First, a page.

THE “LOWER FOR LONGER” mantra for interest rates looks like it’s finished for now. In December, the Federal Reserve bumped up the rate it charges banks for overnight loans by 0.25 percentage point, to 0.75%. The hike in the federal funds rate was a long time coming after a quarterpoint increase in December 2015, and it is only the second hike in more than a decade. But rate watchers are expecting at least two more increases in 2017, as the economy strengthens and the Fed tries to keep a lid on inflation. Longer-term rates have already soared, with yields on 10-year Treasury bonds up from 1.4% last summer to 2.5% recently. Kiplinger expects the 10- year Treasury yield to reach 3% by year-end. Borrowers will feel the pinch of higher rates…

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protect points and miles from theft

Barry Kirk creates and consults on consumer loyalty programs for Maritz Motivation Solutions. Yahoo recently disclosed a 2013 breach that exposed personal information from more than 1 billion user accounts. Are loyalty rewards accounts vulnerable to hacking, too? Consumers tend not to see loyalty accounts as housing sensitive data. But points and miles are currencies that have a real dollar value, with $48 billion worth at stake among U.S. consumers, according to an industry study conducted a few years ago. That number is probably significantly higher now. Criminals recognize that the store of value sitting in unprotected loyalty programs is ripe for the picking. How do crooks steal points and miles? Criminals attempt to hack loyalty accounts daily. Sometimes they focus on a single account to, say, exchange rewards for airline tickets,…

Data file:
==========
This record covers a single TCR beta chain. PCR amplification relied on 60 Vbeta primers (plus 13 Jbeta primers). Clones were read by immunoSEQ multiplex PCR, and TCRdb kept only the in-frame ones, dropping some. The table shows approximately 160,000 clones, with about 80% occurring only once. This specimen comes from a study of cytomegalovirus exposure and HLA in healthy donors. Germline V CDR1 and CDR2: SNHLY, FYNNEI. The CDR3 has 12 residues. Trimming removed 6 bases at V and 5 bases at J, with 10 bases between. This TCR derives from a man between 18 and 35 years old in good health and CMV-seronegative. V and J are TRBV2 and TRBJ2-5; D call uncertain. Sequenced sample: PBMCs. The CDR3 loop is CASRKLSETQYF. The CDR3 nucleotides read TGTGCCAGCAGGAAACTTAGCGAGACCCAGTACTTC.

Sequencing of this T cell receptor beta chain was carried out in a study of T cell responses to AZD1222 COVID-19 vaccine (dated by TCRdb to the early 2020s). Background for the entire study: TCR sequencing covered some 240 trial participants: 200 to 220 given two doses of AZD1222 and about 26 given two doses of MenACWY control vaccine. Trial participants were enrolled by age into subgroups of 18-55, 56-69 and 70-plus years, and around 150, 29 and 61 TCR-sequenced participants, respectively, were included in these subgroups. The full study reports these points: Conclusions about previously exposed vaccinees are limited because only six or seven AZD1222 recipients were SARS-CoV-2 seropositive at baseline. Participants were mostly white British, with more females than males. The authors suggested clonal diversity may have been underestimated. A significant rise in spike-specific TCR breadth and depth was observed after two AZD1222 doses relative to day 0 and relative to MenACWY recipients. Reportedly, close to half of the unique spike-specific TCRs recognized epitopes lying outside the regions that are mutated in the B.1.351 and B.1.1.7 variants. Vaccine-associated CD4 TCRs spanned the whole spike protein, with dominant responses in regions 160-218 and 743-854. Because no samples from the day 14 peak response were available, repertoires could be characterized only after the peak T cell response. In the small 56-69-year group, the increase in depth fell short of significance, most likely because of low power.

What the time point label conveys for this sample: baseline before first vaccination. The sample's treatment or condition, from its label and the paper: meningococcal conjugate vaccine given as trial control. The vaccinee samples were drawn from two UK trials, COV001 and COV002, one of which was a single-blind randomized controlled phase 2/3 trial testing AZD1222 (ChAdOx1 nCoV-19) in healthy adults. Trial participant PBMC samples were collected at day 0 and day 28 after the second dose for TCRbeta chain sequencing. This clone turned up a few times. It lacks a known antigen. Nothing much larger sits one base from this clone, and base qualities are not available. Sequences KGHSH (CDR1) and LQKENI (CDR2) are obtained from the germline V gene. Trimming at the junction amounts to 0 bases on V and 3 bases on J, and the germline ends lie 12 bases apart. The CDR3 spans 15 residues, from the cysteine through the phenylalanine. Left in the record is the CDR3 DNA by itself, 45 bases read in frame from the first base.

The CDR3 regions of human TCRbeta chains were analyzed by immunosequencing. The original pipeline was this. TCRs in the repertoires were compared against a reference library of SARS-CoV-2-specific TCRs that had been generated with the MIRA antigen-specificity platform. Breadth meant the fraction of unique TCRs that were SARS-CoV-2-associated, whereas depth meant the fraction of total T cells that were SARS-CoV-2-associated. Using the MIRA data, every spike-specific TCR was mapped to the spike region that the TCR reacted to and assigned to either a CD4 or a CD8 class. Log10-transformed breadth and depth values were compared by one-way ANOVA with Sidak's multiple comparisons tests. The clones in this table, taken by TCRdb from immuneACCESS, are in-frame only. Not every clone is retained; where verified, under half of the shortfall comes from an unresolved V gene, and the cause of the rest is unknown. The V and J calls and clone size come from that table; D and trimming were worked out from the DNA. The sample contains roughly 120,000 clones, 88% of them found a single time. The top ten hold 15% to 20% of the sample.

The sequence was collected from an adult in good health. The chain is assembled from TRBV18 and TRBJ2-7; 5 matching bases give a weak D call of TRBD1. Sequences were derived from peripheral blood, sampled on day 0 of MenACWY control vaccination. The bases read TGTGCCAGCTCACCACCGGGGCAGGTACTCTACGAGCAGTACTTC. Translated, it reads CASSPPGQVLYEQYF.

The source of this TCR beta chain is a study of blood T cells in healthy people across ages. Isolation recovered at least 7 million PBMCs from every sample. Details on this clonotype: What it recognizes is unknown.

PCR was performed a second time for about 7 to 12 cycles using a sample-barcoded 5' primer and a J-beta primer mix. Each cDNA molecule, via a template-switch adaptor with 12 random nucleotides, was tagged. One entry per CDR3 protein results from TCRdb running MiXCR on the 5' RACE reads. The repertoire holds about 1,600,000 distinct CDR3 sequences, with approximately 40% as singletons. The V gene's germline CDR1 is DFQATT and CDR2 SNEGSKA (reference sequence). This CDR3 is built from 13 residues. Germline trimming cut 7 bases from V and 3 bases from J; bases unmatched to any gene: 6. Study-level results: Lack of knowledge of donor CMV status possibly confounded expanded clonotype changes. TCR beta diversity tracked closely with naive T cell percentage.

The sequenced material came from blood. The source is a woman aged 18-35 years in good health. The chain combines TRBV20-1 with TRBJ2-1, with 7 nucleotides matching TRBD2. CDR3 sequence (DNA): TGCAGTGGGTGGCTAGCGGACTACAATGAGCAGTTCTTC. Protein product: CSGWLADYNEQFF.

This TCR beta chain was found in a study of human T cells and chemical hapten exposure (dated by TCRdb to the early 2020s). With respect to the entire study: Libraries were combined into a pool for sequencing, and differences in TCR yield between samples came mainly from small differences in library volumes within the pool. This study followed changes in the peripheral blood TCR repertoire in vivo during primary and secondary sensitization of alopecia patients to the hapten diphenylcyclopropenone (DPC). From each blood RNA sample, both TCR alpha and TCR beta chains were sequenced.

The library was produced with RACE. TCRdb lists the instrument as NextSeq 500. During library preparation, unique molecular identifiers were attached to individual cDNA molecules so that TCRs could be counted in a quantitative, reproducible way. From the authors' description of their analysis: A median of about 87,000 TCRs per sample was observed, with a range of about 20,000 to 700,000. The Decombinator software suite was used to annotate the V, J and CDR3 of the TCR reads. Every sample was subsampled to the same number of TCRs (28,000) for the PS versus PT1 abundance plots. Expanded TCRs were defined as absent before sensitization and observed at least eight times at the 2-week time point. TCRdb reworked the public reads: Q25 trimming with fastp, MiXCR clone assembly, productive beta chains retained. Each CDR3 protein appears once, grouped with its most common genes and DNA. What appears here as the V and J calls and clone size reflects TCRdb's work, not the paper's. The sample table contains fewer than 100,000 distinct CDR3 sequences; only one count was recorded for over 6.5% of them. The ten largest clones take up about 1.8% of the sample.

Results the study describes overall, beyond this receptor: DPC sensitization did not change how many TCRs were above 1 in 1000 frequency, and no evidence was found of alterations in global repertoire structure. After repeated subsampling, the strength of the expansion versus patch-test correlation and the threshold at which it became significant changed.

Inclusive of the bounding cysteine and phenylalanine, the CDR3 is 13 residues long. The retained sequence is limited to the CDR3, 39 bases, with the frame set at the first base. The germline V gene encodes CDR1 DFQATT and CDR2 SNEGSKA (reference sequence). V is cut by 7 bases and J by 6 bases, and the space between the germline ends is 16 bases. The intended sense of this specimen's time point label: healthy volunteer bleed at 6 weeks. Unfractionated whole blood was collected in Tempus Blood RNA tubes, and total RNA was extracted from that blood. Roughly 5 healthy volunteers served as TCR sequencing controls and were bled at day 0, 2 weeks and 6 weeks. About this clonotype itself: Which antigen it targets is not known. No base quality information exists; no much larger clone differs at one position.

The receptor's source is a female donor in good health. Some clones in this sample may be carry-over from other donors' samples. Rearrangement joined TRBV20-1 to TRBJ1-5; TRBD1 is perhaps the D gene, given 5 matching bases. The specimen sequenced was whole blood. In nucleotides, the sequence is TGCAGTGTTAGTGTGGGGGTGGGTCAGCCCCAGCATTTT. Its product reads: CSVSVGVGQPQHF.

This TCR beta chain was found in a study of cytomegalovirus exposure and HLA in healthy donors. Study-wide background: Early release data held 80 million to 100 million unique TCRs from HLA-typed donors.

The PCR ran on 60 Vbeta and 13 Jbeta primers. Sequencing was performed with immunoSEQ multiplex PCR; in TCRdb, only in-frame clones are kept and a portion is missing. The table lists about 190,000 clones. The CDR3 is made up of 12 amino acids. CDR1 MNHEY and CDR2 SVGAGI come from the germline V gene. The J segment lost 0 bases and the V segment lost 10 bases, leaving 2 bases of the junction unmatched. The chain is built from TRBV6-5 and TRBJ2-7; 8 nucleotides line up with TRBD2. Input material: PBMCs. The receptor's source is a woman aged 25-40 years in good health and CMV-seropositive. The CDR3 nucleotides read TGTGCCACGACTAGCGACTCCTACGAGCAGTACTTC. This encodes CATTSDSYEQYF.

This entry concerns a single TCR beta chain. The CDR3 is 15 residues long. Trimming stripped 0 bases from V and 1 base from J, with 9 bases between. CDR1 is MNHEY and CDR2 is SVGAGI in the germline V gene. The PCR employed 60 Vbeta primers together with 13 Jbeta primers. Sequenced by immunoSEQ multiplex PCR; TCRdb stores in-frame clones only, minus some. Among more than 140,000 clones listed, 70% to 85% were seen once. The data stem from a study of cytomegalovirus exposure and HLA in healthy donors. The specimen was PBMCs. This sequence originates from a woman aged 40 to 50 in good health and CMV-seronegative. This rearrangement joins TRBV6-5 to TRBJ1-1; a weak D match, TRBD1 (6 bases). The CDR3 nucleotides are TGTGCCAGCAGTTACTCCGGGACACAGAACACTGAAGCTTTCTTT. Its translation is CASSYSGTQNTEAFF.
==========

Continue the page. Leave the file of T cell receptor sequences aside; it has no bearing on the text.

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get free tax prep

Do-it-yourself filers who would prefer to give the IRS its due without shelling out money for the privilege have new options. Credit Karma, which offers free credit scores and reports, is offering free online federal and state tax preparation and e-filing for 2016 tax returns. H&R Block’s new offering, H&R Block More Zero, provides free tax prep and e-filing for taxpayers who claim the mostcommon deductions. For now, TurboTax’s free offering is limited to taxpayers who file Form 1040EZ or 1040A. Block, Turbo-Tax and other software companies are part of the IRS Free File program that offers free online prep and efiling for taxpayers with 2016 adjusted gross income of $64,000 or less. Some 90% of taxpayers will be eligible to use Credit Karma Tax, says Bethy Hardeman, of Credit Karma. But there…